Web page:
Great stuff and right to the point. I called the good folks at PBWicki who insist their system is not meant to replace textbooks. Why not???? It's great to augment materials and be a place to share with your classmates/associates/organization, add web & other content, etc, etc. A customized living textbook, printed on-demand, for pennies on the dollar. What's stopping it?Then I said,
What's stopping it is the fact that folks like Oce, Xerox and InfoPrint are focused at the top of the pyramid. It's just in their DNA.Professor Henry Frankfurt of Princeton University says, "The "bullshitter" does not care about the truth and is only seeking to impress." Real meetings can be useful. Power dance meetings are classic examples of time wasting bullshit in action.
So...they look at the education space. They "see" the textbook companies have the "content". They "see" the only way to do is to come in from the top of the pyramid. Based on what they "see," they think it means a gezillion meetings with publishers and education administrators....
Most of those meetings are power dances, not getting things done. So, they stay away.
Meanwhile over at PR Communications there is a discussion about the nature of Public Relations. In the context of that conversation I said,
The opportunity for printernet publishing
I think that points to PR people as message managers, not message controllers. It also points to a redefinition of PR.
Once the web made it very easy to compare and contrast, it became very clear that a large percentage of "journalism" is reprinting PR releases with a little gloss. In a value chain, it only makes sense. Journalists do not have the time to be experts at everything. They have the choice of a scanning the horizon or staying focused on a small area.
The emergence of beat reporting is a decision to focus on a small area and become an expert. The PR person by the nature of the job is focused on one area, their client. So the job becomes scanning the organization's information, and recombining unnoticed events to craft a story that someone will want to hear or read.
I think it's most clear in the recent Presidential campaign. Hillary's people thought they could control the news cycle. Obama's people understood that the only thing that has a chance of working is to keep telling the truth and building your fan base.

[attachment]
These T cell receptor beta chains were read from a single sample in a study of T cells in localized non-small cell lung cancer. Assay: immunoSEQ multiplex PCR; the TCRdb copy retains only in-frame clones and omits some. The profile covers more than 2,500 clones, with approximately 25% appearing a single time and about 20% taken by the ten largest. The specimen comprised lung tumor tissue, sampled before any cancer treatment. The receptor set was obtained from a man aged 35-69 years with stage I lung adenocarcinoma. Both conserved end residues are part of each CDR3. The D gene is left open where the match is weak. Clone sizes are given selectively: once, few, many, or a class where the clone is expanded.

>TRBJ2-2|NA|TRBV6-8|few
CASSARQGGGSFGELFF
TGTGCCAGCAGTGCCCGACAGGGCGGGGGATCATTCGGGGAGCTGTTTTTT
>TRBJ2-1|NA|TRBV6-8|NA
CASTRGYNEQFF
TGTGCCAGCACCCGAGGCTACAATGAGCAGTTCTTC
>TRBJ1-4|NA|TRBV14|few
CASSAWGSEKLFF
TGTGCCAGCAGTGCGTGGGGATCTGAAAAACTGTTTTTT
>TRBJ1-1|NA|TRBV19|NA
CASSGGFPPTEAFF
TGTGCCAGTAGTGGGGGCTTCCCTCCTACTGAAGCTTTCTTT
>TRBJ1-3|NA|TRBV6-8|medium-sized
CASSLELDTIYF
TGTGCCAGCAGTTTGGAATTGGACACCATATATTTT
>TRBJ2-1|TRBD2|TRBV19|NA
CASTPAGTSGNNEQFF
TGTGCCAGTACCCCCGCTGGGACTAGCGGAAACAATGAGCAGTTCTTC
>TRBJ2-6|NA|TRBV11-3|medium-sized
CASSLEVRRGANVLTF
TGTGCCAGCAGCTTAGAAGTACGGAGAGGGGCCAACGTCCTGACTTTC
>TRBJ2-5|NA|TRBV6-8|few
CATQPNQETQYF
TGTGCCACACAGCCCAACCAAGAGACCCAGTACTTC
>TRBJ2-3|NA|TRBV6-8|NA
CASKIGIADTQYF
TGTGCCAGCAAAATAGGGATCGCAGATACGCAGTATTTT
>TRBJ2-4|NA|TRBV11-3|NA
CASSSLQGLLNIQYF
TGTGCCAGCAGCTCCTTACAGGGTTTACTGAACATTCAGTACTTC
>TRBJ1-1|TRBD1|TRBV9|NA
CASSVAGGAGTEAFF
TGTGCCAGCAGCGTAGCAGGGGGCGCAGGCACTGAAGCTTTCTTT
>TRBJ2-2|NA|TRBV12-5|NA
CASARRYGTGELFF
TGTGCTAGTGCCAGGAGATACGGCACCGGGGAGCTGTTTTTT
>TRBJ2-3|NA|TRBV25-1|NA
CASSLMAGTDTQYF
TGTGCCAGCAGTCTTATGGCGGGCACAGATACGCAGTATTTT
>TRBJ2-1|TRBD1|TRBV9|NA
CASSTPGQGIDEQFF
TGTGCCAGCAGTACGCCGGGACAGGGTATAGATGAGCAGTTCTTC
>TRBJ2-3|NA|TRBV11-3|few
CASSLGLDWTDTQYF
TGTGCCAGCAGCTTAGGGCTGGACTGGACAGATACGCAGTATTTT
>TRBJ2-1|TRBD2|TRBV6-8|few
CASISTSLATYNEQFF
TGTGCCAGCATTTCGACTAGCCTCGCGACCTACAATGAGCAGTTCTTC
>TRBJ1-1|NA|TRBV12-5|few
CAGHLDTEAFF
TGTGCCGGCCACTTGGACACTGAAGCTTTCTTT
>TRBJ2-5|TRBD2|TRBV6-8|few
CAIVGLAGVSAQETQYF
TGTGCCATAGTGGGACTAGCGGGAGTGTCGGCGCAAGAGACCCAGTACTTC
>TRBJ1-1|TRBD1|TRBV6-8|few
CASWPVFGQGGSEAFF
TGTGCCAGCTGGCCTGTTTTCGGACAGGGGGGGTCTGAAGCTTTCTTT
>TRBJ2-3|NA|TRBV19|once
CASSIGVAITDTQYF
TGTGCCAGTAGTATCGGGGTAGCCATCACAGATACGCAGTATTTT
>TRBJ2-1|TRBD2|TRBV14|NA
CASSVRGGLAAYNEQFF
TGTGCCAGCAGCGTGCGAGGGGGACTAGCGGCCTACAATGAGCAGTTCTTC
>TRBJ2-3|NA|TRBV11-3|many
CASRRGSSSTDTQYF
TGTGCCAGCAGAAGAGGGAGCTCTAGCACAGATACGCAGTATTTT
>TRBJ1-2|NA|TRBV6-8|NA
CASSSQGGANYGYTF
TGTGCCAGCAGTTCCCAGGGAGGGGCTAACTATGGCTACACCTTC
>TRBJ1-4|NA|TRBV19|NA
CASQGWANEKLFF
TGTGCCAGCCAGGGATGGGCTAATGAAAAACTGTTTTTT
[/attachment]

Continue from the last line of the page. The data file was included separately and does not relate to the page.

My bet is that Obama's team listened very closely to what people were saying. Not to follow it or pander to it or control it.
They listened carefully to get the the feedback to better understand how to more effectively tell the truth.
The fact is that if you want to get your signal to break through the noise, the best media is Print. The internet just makes the signal v noise worse by radically increasing the noise. The problem, until the printernet, is that Print does not have the scale or the response time.
Textbooks with IP trapped content and value chain production can not respond fast enough nor be up to date have become too inefficient for learning. "Improving" them is only paving over cowpaths. The idea that they will be replaced by individualized computer instruction is good, but again misses the enabling factor. The advantage of Print is that it isolates signal from noise and captures that signal on Paper in a permanent form that can be considered, not read, viewed, scanned or consumed.
Without consideration and reflection learning is impossible.
Once printernet publishing becomes organized, Print is liberated from the disadvantages of the recent past. Millions of print products could be manufactured and delivered overnight to most urban areas on the planet, without getting close to straining capacity.
Much more important is that 30 copies could be delivered to a classroom, when teachable moments are likely to occur with just the right content in just right form at just the right time.